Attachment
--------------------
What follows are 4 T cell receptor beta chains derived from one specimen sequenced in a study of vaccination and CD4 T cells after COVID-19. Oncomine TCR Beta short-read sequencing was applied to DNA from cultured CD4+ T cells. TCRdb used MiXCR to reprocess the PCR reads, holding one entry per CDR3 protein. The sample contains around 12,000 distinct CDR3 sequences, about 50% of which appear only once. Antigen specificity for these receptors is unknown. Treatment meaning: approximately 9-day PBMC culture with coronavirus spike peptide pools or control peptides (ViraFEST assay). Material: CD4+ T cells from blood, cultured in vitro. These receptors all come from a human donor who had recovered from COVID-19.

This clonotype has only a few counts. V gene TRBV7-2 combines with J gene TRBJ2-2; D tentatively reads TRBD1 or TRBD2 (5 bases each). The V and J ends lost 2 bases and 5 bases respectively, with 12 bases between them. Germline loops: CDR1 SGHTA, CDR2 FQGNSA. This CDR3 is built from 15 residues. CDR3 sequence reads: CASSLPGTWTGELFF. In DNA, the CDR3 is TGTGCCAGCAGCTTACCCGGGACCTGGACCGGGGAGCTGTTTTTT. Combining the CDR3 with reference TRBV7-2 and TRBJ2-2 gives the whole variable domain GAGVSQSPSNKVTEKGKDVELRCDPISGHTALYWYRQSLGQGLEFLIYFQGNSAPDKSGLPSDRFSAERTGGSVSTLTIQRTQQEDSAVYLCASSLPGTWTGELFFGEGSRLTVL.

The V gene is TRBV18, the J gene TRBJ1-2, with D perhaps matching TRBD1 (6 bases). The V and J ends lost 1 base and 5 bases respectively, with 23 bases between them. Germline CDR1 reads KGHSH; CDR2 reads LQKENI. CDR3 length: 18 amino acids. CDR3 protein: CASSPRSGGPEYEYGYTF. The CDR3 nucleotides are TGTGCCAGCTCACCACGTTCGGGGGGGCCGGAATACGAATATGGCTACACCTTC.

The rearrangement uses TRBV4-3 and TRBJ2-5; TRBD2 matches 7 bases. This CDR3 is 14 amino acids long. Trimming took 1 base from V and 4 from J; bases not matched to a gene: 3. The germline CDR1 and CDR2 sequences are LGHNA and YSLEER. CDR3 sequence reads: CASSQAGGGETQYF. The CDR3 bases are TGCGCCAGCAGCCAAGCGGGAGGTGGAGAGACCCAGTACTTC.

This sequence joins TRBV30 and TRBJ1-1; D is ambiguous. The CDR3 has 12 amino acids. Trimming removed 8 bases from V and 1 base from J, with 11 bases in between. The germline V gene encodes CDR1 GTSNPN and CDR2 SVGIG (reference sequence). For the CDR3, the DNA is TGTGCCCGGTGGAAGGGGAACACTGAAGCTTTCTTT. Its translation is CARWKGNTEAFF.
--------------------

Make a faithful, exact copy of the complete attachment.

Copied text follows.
What follows are 4 T cell receptor beta chains derived from one specimen sequenced in a study of vaccination and CD4 T cells after COVID-19. Oncomine TCR Beta short-read sequencing was applied to DNA from cultured CD4+ T cells. TCRdb used MiXCR to reprocess the PCR reads, holding one entry per CDR3 protein. The sample contains around 12,000 distinct CDR3 sequences, about 50% of which appear only once. Antigen specificity for these receptors is unknown. Treatment meaning: approximately 9-day PBMC culture with coronavirus spike peptide pools or control peptides (ViraFEST assay). Material: CD4+ T cells from blood, cultured in vitro. These receptors all come from a human donor who had recovered from COVID-19.

This clonotype has only a few counts. V gene TRBV7-2 combines with J gene TRBJ2-2; D tentatively reads TRBD1 or TRBD2 (5 bases each). The V and J ends lost 2 bases and 5 bases respectively, with 12 bases between them. Germline loops: CDR1 SGHTA, CDR2 FQGNSA. This CDR3 is built from 15 residues. CDR3 sequence reads: CASSLPGTWTGELFF. In DNA, the CDR3 is TGTGCCAGCAGCTTACCCGGGACCTGGACCGGGGAGCTGTTTTTT. Combining the CDR3 with reference TRBV7-2 and TRBJ2-2 gives the whole variable domain GAGVSQSPSNKVTEKGKDVELRCDPISGHTALYWYRQSLGQGLEFLIYFQGNSAPDKSGLPSDRFSAERTGGSVSTLTIQRTQQEDSAVYLCASSLPGTWTGELFFGEGSRLTVL.

The V gene is TRBV18, the J gene TRBJ1-2, with D perhaps matching TRBD1 (6 bases). The V and J ends lost 1 base and 5 bases respectively, with 23 bases between them. Germline CDR1 reads KGHSH; CDR2 reads LQKENI. CDR3 length: 18 amino acids. CDR3 protein: CASSPRSGGPEYEYGYTF. The CDR3 nucleotides are TGTGCCAGCTCACCACGTTCGGGGGGGCCGGAATACGAATATGGCTACACCTTC.

The rearrangement uses TRBV4-3 and TRBJ2-5; TRBD2 matches 7 bases. This CDR3 is 14 amino acids long. Trimming took 1 base from V and 4 from J; bases not matched to a gene: 3. The germline CDR1 and CDR2 sequences are LGHNA and YSLEER. CDR3 sequence reads: CASSQAGGGETQYF. The CDR3 bases are TGCGCCAGCAGCCAAGCGGGAGGTGGAGAGACCCAGTACTTC.

This sequence joins TRBV30 and TRBJ1-1; D is ambiguous. The CDR3 has 12 amino acids. Trimming removed 8 bases from V and 1 base from J, with 11 bases in between. The germline V gene encodes CDR1 GTSNPN and CDR2 SVGIG (reference sequence). For the CDR3, the DNA is TGTGCCCGGTGGAAGGGGAACACTGAAGCTTTCTTT. Its translation is CARWKGNTEAFF.